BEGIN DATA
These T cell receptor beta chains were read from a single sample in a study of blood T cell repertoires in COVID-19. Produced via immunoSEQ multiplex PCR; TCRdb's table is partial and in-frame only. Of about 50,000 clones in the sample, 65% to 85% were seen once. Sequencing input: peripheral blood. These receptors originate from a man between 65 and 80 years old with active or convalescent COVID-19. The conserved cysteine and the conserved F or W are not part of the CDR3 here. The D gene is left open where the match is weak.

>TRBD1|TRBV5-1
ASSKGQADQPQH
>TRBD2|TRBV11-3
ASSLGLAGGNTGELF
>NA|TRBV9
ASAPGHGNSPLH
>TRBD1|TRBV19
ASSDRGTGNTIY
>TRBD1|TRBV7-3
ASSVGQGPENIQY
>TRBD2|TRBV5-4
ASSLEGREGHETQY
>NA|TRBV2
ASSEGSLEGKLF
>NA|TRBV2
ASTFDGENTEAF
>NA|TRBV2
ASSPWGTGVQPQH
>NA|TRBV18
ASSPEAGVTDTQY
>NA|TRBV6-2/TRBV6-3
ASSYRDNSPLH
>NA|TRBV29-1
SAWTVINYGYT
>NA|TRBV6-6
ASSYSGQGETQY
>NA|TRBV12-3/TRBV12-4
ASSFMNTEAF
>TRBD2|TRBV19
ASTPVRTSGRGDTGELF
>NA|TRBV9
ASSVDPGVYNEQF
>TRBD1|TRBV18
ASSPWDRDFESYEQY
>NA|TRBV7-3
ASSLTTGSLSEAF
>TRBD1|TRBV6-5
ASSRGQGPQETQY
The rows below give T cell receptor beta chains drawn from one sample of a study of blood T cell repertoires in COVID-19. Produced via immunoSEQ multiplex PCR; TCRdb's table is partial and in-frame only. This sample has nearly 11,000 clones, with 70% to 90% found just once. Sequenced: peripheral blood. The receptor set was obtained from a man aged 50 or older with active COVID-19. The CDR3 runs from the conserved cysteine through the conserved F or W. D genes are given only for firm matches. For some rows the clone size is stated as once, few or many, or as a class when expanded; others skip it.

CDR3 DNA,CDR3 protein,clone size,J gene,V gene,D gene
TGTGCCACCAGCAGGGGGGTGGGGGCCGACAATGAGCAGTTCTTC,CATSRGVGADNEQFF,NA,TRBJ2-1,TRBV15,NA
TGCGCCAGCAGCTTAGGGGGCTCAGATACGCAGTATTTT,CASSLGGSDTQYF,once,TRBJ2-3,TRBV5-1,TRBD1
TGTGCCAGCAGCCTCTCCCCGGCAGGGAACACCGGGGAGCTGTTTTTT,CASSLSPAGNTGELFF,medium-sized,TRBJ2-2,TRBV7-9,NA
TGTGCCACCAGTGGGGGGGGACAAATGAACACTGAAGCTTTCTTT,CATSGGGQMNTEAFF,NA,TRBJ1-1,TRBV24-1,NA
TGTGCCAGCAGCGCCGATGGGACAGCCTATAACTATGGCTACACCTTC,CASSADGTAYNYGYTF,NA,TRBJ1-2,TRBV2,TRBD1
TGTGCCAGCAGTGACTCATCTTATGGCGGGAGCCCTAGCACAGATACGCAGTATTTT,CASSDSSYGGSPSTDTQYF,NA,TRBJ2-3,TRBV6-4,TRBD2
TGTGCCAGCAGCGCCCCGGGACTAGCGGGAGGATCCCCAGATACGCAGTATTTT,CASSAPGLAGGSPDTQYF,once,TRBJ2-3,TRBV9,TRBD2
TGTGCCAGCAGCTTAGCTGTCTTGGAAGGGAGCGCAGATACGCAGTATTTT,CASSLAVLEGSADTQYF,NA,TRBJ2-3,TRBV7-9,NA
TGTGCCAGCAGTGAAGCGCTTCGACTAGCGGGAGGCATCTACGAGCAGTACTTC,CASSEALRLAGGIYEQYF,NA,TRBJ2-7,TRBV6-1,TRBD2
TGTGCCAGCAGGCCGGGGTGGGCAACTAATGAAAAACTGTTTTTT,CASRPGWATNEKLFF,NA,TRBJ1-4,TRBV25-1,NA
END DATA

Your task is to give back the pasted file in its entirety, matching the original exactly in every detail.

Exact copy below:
These T cell receptor beta chains were read from a single sample in a study of blood T cell repertoires in COVID-19. Produced via immunoSEQ multiplex PCR; TCRdb's table is partial and in-frame only. Of about 50,000 clones in the sample, 65% to 85% were seen once. Sequencing input: peripheral blood. These receptors originate from a man between 65 and 80 years old with active or convalescent COVID-19. The conserved cysteine and the conserved F or W are not part of the CDR3 here. The D gene is left open where the match is weak.

>TRBD1|TRBV5-1
ASSKGQADQPQH
>TRBD2|TRBV11-3
ASSLGLAGGNTGELF
>NA|TRBV9
ASAPGHGNSPLH
>TRBD1|TRBV19
ASSDRGTGNTIY
>TRBD1|TRBV7-3
ASSVGQGPENIQY
>TRBD2|TRBV5-4
ASSLEGREGHETQY
>NA|TRBV2
ASSEGSLEGKLF
>NA|TRBV2
ASTFDGENTEAF
>NA|TRBV2
ASSPWGTGVQPQH
>NA|TRBV18
ASSPEAGVTDTQY
>NA|TRBV6-2/TRBV6-3
ASSYRDNSPLH
>NA|TRBV29-1
SAWTVINYGYT
>NA|TRBV6-6
ASSYSGQGETQY
>NA|TRBV12-3/TRBV12-4
ASSFMNTEAF
>TRBD2|TRBV19
ASTPVRTSGRGDTGELF
>NA|TRBV9
ASSVDPGVYNEQF
>TRBD1|TRBV18
ASSPWDRDFESYEQY
>NA|TRBV7-3
ASSLTTGSLSEAF
>TRBD1|TRBV6-5
ASSRGQGPQETQY
The rows below give T cell receptor beta chains drawn from one sample of a study of blood T cell repertoires in COVID-19. Produced via immunoSEQ multiplex PCR; TCRdb's table is partial and in-frame only. This sample has nearly 11,000 clones, with 70% to 90% found just once. Sequenced: peripheral blood. The receptor set was obtained from a man aged 50 or older with active COVID-19. The CDR3 runs from the conserved cysteine through the conserved F or W. D genes are given only for firm matches. For some rows the clone size is stated as once, few or many, or as a class when expanded; others skip it.

CDR3 DNA,CDR3 protein,clone size,J gene,V gene,D gene
TGTGCCACCAGCAGGGGGGTGGGGGCCGACAATGAGCAGTTCTTC,CATSRGVGADNEQFF,NA,TRBJ2-1,TRBV15,NA
TGCGCCAGCAGCTTAGGGGGCTCAGATACGCAGTATTTT,CASSLGGSDTQYF,once,TRBJ2-3,TRBV5-1,TRBD1
TGTGCCAGCAGCCTCTCCCCGGCAGGGAACACCGGGGAGCTGTTTTTT,CASSLSPAGNTGELFF,medium-sized,TRBJ2-2,TRBV7-9,NA
TGTGCCACCAGTGGGGGGGGACAAATGAACACTGAAGCTTTCTTT,CATSGGGQMNTEAFF,NA,TRBJ1-1,TRBV24-1,NA
TGTGCCAGCAGCGCCGATGGGACAGCCTATAACTATGGCTACACCTTC,CASSADGTAYNYGYTF,NA,TRBJ1-2,TRBV2,TRBD1
TGTGCCAGCAGTGACTCATCTTATGGCGGGAGCCCTAGCACAGATACGCAGTATTTT,CASSDSSYGGSPSTDTQYF,NA,TRBJ2-3,TRBV6-4,TRBD2
TGTGCCAGCAGCGCCCCGGGACTAGCGGGAGGATCCCCAGATACGCAGTATTTT,CASSAPGLAGGSPDTQYF,once,TRBJ2-3,TRBV9,TRBD2
TGTGCCAGCAGCTTAGCTGTCTTGGAAGGGAGCGCAGATACGCAGTATTTT,CASSLAVLEGSADTQYF,NA,TRBJ2-3,TRBV7-9,NA
TGTGCCAGCAGTGAAGCGCTTCGACTAGCGGGAGGCATCTACGAGCAGTACTTC,CASSEALRLAGGIYEQYF,NA,TRBJ2-7,TRBV6-1,TRBD2
TGTGCCAGCAGGCCGGGGTGGGCAACTAATGAAAAACTGTTTTTT,CASRPGWATNEKLFF,NA,TRBJ1-4,TRBV25-1,NA